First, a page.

Instead of engaging in a livelihood
that links directly or indirectly to harming others,
why not engage in a livelihood
that links directly or indirectly to helping others?
At the end of one of my Dharma classes, a student asked an interesting question for my opinion. He works in the accounting department of a company that supplies vegetarian feed – for poultry animals bred for slaughter. He understands that the Buddha clearly discouraged five specific forms of livelihood, which harm sentient beings – those that involve weapons (for killing), human beings (slavery), meat (includes raising animals for slaughter, butchery, sale), poisons (for killing and animal experimentation), intoxicants (addictive and destructive substances, e.g. alcohol and drugs). The practice of avoiding these occupations constitute Right Livelihood on the Noble Eightfold Path. What he wasn’t so clear of is whether his job is closely related ‘enough’ to the wrong livelihoods involving living beings and meat to be considered unskilful as well. Apparently, he had asked another teacher the same question, and was assured that his job is distant enough to be considered blameless. Of course, this is arguable, as we shall see…
Having heard his query, I offered an alternative take for his deeper reflection. I replied that the fact that he is seeking a second opinion means he is obviously not comfortable with his ‘association’ with the slaughter of animals, that he has yet to make peace with it. This is not be a bad thing as he is listening to his heart, to his conscience, to his wish to be less associated, if at all, to the support of harming sentient beings. Surely, the Buddha would prefer us to be as far away from unskilful livelihoods as possible. Granted that an accountant only does accounting; and not the promoting, ordering or distributing of food for fattening animals who will meet the butcher’s knife, this is nevertheless support for the industry. If this is totally blameless, one should also be able to say without any hesitation that being a criminal gang’s accountant is alright too? Of course, this is not so. To the extent that one is aware that one is doing the sums for ‘crimes’ against sentient beings, one is a morally culpable criminal too. In fact, this is also chargeable in the eyes of human law. However, as imperfect human law is not always congruent with natural karmic law, that considered legal is not definitely moral, while the law of karma has long arms, that can stretch beyond this life in manifesting its effects.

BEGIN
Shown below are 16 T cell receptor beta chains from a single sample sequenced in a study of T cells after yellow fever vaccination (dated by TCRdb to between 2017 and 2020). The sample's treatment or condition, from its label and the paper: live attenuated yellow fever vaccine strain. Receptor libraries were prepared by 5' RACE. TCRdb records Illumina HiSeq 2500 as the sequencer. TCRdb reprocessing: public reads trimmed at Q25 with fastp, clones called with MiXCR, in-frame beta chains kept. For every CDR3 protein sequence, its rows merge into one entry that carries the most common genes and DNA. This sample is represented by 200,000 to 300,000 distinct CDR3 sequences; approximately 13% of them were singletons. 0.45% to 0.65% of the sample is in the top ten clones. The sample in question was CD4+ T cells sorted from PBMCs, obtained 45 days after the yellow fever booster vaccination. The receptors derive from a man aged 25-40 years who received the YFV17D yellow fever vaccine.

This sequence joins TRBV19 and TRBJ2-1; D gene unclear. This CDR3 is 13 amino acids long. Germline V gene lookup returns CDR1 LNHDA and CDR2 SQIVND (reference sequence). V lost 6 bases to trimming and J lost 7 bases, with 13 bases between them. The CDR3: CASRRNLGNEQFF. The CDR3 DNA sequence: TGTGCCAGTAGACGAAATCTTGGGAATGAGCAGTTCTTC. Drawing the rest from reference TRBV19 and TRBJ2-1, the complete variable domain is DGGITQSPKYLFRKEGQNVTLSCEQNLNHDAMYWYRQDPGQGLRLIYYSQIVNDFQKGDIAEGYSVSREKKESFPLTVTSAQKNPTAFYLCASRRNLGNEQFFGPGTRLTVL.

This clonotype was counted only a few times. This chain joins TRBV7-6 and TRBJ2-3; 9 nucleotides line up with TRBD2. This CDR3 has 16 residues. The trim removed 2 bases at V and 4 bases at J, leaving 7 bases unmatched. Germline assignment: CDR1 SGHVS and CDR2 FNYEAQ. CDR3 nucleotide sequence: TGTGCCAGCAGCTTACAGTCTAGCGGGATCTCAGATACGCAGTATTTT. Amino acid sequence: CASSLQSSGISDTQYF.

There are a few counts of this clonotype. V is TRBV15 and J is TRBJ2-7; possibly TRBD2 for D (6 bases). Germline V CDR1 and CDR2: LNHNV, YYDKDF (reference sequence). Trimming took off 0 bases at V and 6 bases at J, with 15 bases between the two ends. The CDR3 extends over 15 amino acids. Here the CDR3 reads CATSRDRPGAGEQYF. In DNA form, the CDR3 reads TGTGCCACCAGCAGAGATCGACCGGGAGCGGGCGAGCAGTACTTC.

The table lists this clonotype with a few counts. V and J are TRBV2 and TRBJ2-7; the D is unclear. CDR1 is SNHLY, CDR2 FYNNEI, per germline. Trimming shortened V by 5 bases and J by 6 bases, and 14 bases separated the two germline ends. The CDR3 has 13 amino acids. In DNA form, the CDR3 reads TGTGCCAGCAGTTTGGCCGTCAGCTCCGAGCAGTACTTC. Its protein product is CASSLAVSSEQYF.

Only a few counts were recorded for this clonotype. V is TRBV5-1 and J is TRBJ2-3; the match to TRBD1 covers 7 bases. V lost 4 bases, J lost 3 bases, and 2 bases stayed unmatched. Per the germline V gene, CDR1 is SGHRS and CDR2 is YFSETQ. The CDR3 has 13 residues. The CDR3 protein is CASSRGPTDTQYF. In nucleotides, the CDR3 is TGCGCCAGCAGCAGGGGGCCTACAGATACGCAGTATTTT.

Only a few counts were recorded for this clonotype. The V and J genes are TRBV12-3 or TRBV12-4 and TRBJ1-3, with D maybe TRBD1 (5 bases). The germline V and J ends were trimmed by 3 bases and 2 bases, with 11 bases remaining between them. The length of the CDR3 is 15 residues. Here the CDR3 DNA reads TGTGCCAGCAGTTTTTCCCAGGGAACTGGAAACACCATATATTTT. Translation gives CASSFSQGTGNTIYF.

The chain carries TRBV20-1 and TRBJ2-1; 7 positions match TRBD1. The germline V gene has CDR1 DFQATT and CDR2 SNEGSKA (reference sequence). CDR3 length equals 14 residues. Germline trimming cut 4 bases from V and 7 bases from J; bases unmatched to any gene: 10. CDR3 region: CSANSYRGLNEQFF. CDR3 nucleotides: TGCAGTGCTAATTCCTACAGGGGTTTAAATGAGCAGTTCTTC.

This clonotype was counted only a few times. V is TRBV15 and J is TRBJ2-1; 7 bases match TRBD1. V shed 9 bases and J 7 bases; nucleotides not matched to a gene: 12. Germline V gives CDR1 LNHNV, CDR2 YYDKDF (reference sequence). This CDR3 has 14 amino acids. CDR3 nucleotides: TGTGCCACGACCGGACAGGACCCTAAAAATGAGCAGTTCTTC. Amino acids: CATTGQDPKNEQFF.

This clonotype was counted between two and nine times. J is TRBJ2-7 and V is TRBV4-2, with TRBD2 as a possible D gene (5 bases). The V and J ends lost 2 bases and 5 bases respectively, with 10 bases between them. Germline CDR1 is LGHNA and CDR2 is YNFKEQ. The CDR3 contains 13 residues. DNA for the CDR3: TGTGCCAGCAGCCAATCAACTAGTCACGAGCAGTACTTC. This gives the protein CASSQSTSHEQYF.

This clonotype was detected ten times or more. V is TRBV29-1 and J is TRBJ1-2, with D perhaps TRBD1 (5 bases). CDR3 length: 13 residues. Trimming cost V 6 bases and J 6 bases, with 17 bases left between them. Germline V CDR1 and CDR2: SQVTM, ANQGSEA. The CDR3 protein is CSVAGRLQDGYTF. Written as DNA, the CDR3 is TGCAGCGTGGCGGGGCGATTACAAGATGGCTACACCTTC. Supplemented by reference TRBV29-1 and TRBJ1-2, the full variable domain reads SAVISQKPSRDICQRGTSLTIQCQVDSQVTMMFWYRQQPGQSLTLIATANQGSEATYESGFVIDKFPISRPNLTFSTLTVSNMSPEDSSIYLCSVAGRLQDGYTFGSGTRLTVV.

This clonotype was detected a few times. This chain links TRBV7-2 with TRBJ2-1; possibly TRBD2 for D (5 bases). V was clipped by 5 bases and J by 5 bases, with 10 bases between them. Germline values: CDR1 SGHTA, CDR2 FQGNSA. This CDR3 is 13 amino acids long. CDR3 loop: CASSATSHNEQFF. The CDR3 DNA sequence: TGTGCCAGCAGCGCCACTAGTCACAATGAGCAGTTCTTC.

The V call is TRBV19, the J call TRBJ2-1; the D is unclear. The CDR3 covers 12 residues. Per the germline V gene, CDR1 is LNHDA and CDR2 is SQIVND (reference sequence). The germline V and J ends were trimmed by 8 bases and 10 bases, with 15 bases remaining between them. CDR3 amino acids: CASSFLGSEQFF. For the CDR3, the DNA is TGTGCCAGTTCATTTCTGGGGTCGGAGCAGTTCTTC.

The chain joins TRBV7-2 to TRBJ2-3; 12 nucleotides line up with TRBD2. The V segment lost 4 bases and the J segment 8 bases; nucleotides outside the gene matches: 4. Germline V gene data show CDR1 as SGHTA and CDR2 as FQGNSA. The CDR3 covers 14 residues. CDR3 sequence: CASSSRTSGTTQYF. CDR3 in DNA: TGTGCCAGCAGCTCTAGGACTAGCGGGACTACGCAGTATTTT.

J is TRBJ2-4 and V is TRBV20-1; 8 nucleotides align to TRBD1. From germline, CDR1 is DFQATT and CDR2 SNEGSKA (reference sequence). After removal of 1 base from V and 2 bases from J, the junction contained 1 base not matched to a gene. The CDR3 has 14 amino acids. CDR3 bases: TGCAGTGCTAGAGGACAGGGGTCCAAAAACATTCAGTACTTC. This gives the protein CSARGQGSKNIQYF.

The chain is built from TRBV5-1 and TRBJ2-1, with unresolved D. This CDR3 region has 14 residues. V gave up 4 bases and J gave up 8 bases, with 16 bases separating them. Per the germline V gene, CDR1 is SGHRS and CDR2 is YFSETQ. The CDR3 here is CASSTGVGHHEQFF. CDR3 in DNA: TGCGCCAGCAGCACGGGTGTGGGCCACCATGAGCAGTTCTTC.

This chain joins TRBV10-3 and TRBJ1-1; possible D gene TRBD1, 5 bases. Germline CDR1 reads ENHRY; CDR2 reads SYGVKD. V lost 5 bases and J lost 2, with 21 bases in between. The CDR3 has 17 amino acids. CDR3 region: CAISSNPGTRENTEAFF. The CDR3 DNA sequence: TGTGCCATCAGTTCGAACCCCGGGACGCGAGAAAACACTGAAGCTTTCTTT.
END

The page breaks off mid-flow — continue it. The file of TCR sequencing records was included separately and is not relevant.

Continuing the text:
What is stopping him from switching company? It pays well, with good bonuses too. But, ‘So what?’, I asked, because all the money in the world can never buy the peace of mind that he seeks. Working in a less wholesome job to earn more for charitable donations is also mostly self-defeating and self-cancelling, mixing deluded greed with defiled generosity. In the worst-case scenario, he might have yet to resolve his guilt and regrets over his work when on the deathbed. Would it be too late? Not a single cent earned can be brought to the next life; only karma is carried over, and the quality of the last thought creates death-proximate karma that propels one to a corresponding realm of existence. The stakes are way too high and it isn’t worth taking any risk. If he already has qualms now, they are likely to compound over the years, subtly, even if not obviously. As the moment of death is uncertain, it can arrive abruptly, which makes switching to a peaceable job all the more urgent. Someone else might fill the post, but we all have the power to vote for kinder vocations – to shape a better world!
Although the letter of the Buddha’s teachings
might not say nay to a moral issue directly,
we should use our wisdom to discern
if the spirit of the Dharma says so indirectly.